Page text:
The Unbearable Banishment: mom, r.i.p.

Wednesday, May 27, 2009

mom, r.i.p.

My Mom passed away. I’m in Ohio for the funeral. Her's was not a sad passing. She lived to a ripe age and never had any serious health problems until the end.

She had pulmonary fibrosis. Her lungs were irreparably scarred. When first diagnosed, the doctor asked my sister how long she has been smoking. The irony is that my Mom never smoked a cigarette in her life. Unfortunately, her father and the two zeros she married were all chain smokers, so she lived her life inside a cloud of cigarette smoke. I told her, “See, Mom, you should have smoked after all.”

She facilitated her own demise. Because of her deteriorated condition, we had to move her from her condo into a nursing home. She hated it, but knew there was no alternative. She couldn’t live alone and none of us had the wherewithal to take her in. Among other needs, she had to wear an oxygen mask 24-7.

She lasted three days in the home. As soon as Fr. Jim gave her her Last Rights, she refused to take any more medications and signed a Do Not Resuscitate order. The only drug she allowed was morphine to ease the pain. She slipped into a deep morphine induced sleep and, according to my sister, her last words were a stab at black humor: “I’m a morphine addict!”

She had a rough life but had mad ninja skills as an optimist. I think some people are genetically predisposed to always be happy or always be sad, no matter what their circumstances. She was the former and I’ll miss her.

Eerie factoid #1: When my sister phoned to say she was gone, she grabbed the nearest cell phone, which happened to be my Mom’s. Her death was imminent and I knew what the nature of the call was, but I had to stutter-stop when my caller ID read: “Mom.”

Eerie factoid #2: My Mom was born in 1935 and died in room 35 in the hospital. Later that day, after Mom passed, my sister’s neighbor paid a visit to express her condolences. While walking up my sister’s driveway, she picked up a penny that was on the ground. It’s wheat-back penny from 1935. My sister has it as a keepsake.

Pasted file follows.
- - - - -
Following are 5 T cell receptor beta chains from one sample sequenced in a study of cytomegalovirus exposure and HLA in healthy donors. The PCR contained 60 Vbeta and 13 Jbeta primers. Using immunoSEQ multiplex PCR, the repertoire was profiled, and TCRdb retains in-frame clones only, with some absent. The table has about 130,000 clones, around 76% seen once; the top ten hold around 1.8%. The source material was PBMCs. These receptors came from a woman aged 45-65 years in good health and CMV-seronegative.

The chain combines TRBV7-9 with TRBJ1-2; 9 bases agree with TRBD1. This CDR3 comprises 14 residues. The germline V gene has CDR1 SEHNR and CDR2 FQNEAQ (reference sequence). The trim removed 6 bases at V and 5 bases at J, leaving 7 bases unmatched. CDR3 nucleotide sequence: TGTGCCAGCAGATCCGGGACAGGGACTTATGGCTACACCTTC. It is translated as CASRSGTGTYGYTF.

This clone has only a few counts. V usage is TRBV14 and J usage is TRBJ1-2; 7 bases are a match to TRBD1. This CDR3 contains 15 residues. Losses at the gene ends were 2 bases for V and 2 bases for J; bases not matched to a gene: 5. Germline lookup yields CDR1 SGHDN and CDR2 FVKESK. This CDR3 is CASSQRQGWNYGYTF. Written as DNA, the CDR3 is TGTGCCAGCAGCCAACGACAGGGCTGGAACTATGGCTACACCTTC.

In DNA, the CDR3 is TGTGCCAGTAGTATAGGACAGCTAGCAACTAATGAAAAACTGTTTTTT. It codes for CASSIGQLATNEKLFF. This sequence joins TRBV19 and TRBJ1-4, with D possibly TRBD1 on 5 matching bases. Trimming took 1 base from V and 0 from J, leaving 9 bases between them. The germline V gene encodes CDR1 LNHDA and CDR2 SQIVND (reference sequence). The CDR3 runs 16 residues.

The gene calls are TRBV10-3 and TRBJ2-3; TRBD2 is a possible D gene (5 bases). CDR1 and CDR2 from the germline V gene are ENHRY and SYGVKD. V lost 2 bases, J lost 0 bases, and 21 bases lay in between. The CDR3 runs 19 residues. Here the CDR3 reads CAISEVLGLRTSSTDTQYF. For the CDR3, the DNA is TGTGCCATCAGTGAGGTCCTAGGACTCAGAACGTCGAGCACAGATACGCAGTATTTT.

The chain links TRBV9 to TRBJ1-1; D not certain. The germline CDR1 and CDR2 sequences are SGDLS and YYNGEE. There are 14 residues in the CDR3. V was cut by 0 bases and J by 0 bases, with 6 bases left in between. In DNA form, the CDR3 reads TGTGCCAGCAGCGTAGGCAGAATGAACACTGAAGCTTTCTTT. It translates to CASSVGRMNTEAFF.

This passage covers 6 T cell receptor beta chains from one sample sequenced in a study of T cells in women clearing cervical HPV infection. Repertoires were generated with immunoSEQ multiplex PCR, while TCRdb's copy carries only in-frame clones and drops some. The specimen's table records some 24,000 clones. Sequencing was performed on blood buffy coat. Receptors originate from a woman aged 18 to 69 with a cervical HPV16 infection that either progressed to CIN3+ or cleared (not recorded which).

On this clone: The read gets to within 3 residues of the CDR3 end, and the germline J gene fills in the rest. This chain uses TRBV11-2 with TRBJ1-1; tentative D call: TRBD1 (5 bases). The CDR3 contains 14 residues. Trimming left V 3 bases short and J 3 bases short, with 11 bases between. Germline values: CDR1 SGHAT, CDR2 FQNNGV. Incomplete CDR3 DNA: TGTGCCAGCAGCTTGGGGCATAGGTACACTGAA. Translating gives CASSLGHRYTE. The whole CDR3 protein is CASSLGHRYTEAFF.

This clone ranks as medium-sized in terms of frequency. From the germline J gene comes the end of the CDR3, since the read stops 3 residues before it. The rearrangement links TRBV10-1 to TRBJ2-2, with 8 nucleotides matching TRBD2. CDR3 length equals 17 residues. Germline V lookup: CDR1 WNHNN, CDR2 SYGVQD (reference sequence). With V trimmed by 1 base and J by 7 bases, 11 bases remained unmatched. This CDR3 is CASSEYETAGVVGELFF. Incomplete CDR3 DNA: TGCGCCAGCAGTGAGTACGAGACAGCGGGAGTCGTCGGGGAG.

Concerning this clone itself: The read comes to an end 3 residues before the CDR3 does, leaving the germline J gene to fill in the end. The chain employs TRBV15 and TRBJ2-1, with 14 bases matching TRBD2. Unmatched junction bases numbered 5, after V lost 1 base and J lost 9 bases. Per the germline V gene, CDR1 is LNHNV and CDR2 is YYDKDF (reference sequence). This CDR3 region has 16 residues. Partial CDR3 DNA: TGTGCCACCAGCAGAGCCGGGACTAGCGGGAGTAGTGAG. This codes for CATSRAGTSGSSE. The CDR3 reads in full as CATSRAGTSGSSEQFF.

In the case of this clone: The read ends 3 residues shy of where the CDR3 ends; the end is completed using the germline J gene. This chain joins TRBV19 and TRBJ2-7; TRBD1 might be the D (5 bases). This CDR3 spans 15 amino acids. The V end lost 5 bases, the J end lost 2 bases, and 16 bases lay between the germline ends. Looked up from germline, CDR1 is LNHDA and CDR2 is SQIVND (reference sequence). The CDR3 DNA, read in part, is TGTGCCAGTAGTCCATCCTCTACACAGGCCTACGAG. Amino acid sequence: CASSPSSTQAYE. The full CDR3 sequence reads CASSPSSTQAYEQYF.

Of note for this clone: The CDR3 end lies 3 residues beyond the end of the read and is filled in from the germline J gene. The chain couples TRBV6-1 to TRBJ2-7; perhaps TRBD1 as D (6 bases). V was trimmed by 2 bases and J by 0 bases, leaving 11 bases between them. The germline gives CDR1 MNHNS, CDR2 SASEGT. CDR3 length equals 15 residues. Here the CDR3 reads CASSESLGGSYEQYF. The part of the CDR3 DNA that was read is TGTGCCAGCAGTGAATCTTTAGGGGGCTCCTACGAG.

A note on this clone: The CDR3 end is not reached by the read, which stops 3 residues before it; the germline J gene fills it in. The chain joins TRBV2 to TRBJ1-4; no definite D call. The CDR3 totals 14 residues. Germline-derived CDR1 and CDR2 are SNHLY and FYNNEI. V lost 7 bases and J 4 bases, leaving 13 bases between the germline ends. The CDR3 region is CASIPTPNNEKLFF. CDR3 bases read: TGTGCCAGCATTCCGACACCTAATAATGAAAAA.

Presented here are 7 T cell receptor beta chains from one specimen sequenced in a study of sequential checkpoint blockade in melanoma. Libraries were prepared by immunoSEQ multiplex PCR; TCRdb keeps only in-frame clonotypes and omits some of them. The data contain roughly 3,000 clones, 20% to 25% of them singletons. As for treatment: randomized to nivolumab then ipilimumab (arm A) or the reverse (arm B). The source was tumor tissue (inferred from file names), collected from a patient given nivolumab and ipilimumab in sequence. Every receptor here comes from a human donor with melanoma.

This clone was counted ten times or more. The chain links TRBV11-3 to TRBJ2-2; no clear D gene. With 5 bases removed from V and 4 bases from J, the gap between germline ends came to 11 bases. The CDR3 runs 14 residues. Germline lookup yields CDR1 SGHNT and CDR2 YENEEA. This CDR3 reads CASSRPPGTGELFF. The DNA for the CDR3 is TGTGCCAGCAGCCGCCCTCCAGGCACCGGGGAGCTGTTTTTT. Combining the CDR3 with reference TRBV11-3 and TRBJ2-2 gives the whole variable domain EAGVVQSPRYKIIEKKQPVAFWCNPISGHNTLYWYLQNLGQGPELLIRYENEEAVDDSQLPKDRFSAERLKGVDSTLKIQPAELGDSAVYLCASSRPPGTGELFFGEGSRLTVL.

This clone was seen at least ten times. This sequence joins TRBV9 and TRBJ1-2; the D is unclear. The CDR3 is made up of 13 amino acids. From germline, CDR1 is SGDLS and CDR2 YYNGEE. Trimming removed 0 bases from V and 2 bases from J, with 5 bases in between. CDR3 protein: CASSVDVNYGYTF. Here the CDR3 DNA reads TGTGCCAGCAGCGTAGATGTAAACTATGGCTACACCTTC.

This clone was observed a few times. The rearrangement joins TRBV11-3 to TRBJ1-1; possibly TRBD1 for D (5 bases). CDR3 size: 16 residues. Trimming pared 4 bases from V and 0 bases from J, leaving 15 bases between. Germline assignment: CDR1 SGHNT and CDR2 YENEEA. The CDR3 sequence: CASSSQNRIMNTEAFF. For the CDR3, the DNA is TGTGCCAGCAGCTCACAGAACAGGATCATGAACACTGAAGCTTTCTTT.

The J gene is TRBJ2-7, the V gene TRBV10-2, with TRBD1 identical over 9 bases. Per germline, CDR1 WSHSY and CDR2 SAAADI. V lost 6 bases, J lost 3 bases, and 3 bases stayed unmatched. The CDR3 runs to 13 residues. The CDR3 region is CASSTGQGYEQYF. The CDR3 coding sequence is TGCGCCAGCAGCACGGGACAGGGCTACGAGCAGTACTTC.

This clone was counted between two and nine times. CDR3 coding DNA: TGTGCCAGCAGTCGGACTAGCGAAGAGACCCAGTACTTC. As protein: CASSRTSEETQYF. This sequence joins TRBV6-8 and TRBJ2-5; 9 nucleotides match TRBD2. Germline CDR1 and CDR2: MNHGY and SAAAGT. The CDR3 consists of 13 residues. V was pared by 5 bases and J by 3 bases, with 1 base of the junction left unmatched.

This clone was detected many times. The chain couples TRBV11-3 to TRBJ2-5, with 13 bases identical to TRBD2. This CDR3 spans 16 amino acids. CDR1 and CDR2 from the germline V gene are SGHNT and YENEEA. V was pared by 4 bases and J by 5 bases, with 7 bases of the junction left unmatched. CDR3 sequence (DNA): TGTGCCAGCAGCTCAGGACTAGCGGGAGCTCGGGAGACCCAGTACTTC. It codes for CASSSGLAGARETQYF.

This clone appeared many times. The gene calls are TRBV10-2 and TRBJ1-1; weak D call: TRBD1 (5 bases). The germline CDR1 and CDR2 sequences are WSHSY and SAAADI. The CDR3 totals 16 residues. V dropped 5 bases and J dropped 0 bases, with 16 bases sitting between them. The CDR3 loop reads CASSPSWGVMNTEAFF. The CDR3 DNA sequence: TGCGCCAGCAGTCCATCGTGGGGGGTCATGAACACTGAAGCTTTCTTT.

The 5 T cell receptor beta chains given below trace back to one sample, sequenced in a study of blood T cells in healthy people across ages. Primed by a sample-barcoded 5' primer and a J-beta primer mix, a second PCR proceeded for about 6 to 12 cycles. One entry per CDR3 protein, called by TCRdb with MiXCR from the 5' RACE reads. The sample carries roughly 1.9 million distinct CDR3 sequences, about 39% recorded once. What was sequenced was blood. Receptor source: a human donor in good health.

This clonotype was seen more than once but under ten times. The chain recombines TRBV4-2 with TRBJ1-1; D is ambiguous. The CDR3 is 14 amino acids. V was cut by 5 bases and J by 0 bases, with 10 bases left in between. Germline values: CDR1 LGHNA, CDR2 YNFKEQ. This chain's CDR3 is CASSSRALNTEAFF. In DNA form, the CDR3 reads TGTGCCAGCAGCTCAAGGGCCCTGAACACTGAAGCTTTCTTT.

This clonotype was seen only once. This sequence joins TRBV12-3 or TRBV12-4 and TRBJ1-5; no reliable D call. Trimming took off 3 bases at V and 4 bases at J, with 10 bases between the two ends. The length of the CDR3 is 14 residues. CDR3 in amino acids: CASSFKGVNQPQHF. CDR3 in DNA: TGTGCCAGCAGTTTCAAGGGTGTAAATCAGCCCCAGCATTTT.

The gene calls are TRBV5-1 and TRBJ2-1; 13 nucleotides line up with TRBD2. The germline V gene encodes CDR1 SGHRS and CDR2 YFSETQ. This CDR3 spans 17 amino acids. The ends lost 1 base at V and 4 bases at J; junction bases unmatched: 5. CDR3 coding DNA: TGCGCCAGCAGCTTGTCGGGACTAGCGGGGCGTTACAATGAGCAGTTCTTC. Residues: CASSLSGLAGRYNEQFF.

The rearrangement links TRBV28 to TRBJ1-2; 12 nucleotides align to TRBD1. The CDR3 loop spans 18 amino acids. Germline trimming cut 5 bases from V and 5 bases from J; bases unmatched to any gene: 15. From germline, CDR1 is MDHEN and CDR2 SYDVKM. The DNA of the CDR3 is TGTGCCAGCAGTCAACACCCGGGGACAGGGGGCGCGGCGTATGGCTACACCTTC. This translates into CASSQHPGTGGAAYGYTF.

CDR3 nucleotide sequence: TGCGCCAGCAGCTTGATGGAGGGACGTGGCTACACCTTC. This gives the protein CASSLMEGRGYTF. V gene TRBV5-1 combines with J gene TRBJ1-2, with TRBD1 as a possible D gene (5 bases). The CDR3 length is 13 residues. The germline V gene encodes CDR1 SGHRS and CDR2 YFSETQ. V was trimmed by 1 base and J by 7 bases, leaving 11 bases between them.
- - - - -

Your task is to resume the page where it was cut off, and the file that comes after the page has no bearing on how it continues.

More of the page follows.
13 Comments:

Blogger SWFirewoman said...

My sympathies.Your mom sounded like wonderful woman. About the penny thing, as I have gotten older Im beginning to believe in signs not that it couldnt be just a coincidence but still...I wonder.

I dont want to say I know how you feel but yeah I have sort of been there just got back from the hospital after my mom was taken there after having a mild stroke (her fourth) only this is like the long slow goodbye.

She always said she would rather die than go to assisted living but there was no other alternative. Unfortunately unlike your mother mines more a pessimist and right now is giving the nurses hell since in addition her memory is shot and cant recall what you tell her from 10 seconds to the next. Bad day.

May 27, 2009 at 10:28 PM  
Blogger A Free Man said...

Sorry for your loss, man. She sounds like a great Mother. Shitty about the second hand smoke. I guess if anyone ever questions the effects of second hand smoke around you you've got some pretty strong evidence that it kills.

Best wishes to you, my friend.

May 27, 2009 at 10:33 PM  
OpenID daisyfae said...

burying a parent is truly the part of growing up that sucks. even when you're 'prepared', it brings up all sorts of weirdness and reflections.

she sounds lovely. and a hero for how she actively managed the end. a gift to you and your siblings.

mom is a firm believer in 'pennies from heaven'. who the hell knows...

sending a hug or two.

May 27, 2009 at 10:40 PM  
Blogger Please Don't Eat With Your Mouth Open said...

Sorry to hear this - it's one thing to go through a painful condition, and quite another to be able to maintain a sense of humour throughout it. Hope the funeral goes well (as well as a funeral can go, anyway).

May 28, 2009 at 4:42 AM  
OpenID nursemyra said...

I'd love to be remembered as having "mad ninja skills as an optimist"

*hugs*

May 28, 2009 at 5:14 AM  
Blogger Cat said...

You are so right about being born optimists or pessimists. I glad your mom was an optimist.

As I gotten older, I truly think people like to make one last visit if they can. The penny was you moms.

May 28, 2009 at 8:21 AM  
Anonymous Rob said...

My deepest sympathies to you and your family on the loss of your mother UB.

Cyber (((hugs))) to all of you.

Take care.

May 28, 2009 at 8:45 AM  
Anonymous popomatic Jeff said...

I'm sorry to hear about your mom. The world always needs optimists and misses them when they are gone.

May 28, 2009 at 9:36 AM  
OpenID anniegirl1138 said...

Finding pennies is supposedly a sign that loved ones are near and watching.

I am sorry to hear about your mom. Even when it is expected and all, it never feels like it was. I still catch myself thinking that it's time to call Dad (I called to check on him nearly every day right before K got home from school) and I find he comes up in my references in conversation a lot more with my daughter.

Don't underestimate the toll grief can take on you, be kind to yourself.

May 28, 2009 at 10:37 AM  
Blogger Let's Kill Saturday Night said...

Sorry for your loss.

May 28, 2009 at 7:32 PM  
Anonymous Nurse H said...

That penny is a message from mom to let you know that she is ok. I've been where you are 2 times over and my thoughts and prayers are with you. Sending you much love xooxo

May 29, 2009 at 11:09 AM  
OpenID hereinfranklin said...

Oh...I'm so sorry I didn't see this sooner. Blessings on you and your family. Tell your sister to hang onto that penny.

May 29, 2009 at 3:46 PM  
Blogger Blues said...

My condolences for your loss.

I love your mothers last words, absolutely brilliant.

I´m glad she went peacefully.

May 30, 2009 at 7:07 AM  

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